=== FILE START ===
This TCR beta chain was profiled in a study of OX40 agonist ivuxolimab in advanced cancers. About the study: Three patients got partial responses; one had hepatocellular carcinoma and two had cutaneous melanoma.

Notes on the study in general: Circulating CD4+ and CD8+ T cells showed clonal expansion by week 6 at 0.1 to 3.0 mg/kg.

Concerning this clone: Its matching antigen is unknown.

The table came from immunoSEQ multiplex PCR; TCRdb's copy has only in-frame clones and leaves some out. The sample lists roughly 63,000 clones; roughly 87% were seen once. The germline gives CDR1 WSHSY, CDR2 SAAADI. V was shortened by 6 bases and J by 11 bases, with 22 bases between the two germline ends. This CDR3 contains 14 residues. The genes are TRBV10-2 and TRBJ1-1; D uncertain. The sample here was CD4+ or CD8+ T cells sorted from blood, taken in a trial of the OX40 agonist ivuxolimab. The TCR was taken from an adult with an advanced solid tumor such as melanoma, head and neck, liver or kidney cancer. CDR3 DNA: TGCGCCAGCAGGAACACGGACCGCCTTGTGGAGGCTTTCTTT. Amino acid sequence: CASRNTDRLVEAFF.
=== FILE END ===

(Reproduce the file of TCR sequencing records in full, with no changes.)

This TCR beta chain was profiled in a study of OX40 agonist ivuxolimab in advanced cancers. About the study: Three patients got partial responses; one had hepatocellular carcinoma and two had cutaneous melanoma.

Notes on the study in general: Circulating CD4+ and CD8+ T cells showed clonal expansion by week 6 at 0.1 to 3.0 mg/kg.

Concerning this clone: Its matching antigen is unknown.

The table came from immunoSEQ multiplex PCR; TCRdb's copy has only in-frame clones and leaves some out. The sample lists roughly 63,000 clones; roughly 87% were seen once. The germline gives CDR1 WSHSY, CDR2 SAAADI. V was shortened by 6 bases and J by 11 bases, with 22 bases between the two germline ends. This CDR3 contains 14 residues. The genes are TRBV10-2 and TRBJ1-1; D uncertain. The sample here was CD4+ or CD8+ T cells sorted from blood, taken in a trial of the OX40 agonist ivuxolimab. The TCR was taken from an adult with an advanced solid tumor such as melanoma, head and neck, liver or kidney cancer. CDR3 DNA: TGCGCCAGCAGGAACACGGACCGCCTTGTGGAGGCTTTCTTT. Amino acid sequence: CASRNTDRLVEAFF.